There is almost a cottage industry of those who set up a false dichotomy between piety, and an ability to deal with reality. Such people almost use "pious" as a slur, or a backhanded compliment. To be pious, however, is to accept what God reveals to be the truth; indeed, the total truth, and to order one's life in accordance with that reality. We are quite aware that life here offers us many opportunities for distraction, and even to be convinced of some other reality, but in the end, we either believe that God has spoken, or we believe that he has not.

Friday, March 08, 2019

The Blunt Force Of Unbelief

I used this phrase with a friend the other day, and I think its aptness is its directness. If God does not exist, then all manner of things become possible as choices that decent people don't consider, at least most of the time. This is not to say that one must be devoted to religion in order to be good; not at all. It's that the intelligibility of goodness makes sense in a world created by the God who spoke to Abraham. It's a subtle difference, but it's real.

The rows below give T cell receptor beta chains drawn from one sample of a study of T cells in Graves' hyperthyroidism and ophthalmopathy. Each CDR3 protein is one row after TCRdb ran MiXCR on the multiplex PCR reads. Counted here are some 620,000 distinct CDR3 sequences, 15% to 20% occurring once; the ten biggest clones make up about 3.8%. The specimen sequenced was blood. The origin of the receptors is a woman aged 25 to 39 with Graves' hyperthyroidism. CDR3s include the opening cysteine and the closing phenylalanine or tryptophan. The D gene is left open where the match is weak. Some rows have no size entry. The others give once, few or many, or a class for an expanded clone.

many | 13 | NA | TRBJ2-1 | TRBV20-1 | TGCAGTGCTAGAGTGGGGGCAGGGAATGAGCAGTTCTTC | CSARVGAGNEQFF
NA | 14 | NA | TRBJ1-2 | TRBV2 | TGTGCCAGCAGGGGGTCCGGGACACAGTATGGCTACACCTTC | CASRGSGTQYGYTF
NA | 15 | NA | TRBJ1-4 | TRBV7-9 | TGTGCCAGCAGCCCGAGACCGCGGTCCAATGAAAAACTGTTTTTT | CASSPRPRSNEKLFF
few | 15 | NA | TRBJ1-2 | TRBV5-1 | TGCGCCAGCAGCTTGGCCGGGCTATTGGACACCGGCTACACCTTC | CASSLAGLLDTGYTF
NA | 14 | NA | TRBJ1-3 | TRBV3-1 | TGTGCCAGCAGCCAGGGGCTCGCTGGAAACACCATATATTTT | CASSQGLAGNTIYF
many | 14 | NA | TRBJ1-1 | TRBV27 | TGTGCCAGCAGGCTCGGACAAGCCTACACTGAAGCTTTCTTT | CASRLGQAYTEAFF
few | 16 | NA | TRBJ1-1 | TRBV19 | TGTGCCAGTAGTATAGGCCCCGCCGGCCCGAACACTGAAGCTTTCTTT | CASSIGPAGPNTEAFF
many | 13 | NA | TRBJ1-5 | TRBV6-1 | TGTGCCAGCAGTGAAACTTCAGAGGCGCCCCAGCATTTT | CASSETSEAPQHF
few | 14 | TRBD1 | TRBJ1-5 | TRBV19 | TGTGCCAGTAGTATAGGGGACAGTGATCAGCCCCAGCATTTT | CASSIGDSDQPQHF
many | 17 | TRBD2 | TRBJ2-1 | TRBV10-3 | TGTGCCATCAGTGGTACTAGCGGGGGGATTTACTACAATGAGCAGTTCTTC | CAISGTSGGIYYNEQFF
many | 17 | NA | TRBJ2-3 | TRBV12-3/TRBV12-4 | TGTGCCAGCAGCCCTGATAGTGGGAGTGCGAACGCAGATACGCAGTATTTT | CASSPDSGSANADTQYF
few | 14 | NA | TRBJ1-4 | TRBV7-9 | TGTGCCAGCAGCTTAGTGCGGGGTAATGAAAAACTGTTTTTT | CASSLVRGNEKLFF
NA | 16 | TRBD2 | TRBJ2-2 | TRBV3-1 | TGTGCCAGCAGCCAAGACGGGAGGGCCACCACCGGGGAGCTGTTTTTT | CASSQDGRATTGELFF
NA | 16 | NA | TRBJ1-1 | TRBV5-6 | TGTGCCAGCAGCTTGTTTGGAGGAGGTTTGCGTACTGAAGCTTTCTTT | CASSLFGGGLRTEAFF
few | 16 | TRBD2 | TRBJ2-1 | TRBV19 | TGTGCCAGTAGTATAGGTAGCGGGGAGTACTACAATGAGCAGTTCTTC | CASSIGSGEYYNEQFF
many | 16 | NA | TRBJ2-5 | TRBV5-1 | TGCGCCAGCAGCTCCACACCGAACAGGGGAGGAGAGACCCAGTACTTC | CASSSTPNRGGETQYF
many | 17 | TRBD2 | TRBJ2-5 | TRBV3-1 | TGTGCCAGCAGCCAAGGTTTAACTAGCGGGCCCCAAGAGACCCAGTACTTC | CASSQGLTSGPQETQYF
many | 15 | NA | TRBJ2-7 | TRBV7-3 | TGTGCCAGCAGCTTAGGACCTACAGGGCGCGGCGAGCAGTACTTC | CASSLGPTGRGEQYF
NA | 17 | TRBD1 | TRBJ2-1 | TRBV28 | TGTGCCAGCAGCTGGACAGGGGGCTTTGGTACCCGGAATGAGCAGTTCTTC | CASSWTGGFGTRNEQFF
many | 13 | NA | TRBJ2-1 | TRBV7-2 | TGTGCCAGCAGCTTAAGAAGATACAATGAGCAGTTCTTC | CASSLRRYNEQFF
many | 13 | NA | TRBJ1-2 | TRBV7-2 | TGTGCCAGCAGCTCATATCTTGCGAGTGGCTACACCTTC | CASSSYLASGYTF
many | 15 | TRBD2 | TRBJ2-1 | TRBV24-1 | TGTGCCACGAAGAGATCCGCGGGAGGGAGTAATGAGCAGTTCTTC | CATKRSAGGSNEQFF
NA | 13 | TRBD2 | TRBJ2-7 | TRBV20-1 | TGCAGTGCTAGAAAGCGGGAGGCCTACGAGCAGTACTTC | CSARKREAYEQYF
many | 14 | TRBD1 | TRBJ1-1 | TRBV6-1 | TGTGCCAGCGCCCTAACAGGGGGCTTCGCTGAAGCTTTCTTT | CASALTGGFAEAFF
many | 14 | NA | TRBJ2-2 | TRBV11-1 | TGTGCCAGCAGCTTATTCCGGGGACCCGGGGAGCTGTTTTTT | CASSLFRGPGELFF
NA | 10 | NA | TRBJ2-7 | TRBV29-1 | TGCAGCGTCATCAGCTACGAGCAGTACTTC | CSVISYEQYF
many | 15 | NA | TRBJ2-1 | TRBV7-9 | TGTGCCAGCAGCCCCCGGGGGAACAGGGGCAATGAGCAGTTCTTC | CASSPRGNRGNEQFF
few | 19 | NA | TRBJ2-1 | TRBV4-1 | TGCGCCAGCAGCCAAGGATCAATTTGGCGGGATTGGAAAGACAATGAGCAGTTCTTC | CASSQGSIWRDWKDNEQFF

A lot of people may not sign on the dotted line, as it were, for what the Church teaches. They like their adulteries, their abundance of strong drinks, or the glamour of believing in Reason. Press them a bit, though, and they are not ready to actually live in a senseless world. This inconsistency is an implicit acknowledgement of God.

I thank God for this inconsistency. I thank God, in a way, for this hypocrisy. If we are open, we can be led in virtue to the threshold of faith itself. Faith is ever and always an unmerited gift, but the path is not completely dark for those willing to follow the truth of goodness wherever it leads.